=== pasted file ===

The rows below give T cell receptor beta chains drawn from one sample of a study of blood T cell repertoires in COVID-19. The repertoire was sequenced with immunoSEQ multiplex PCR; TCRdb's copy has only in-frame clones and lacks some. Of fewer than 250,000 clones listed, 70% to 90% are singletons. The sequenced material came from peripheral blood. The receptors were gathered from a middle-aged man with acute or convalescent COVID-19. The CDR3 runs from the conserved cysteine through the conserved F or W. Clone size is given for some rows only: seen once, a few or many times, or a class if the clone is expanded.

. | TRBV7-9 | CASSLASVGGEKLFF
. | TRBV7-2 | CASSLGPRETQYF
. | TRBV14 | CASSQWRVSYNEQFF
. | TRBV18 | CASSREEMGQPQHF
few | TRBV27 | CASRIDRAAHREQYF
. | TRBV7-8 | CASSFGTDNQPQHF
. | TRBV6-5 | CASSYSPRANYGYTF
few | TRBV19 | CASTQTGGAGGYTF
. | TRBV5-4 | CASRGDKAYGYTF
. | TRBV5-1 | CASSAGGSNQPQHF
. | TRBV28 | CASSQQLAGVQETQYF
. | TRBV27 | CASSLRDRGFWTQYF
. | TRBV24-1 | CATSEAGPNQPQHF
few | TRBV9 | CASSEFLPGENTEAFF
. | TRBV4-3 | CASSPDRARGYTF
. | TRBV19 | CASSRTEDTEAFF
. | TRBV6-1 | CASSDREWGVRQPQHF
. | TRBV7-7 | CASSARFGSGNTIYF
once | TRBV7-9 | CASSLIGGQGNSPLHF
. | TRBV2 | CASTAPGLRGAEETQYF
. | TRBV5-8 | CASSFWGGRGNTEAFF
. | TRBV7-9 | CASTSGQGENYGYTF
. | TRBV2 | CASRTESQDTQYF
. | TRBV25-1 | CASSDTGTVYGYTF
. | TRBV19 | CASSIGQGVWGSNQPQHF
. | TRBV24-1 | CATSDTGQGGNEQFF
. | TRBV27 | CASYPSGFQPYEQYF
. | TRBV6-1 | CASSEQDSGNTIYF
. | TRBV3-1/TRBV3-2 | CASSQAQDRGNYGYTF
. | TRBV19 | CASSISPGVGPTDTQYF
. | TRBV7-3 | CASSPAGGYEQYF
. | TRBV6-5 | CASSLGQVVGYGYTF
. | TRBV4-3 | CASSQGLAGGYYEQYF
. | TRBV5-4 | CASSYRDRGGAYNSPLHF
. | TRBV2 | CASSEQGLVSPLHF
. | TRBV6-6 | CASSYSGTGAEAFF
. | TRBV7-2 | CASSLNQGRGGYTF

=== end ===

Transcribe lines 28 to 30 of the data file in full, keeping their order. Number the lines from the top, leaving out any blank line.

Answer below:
. | TRBV27 | CASYPSGFQPYEQYF
. | TRBV6-1 | CASSEQDSGNTIYF
. | TRBV3-1/TRBV3-2 | CASSQAQDRGNYGYTF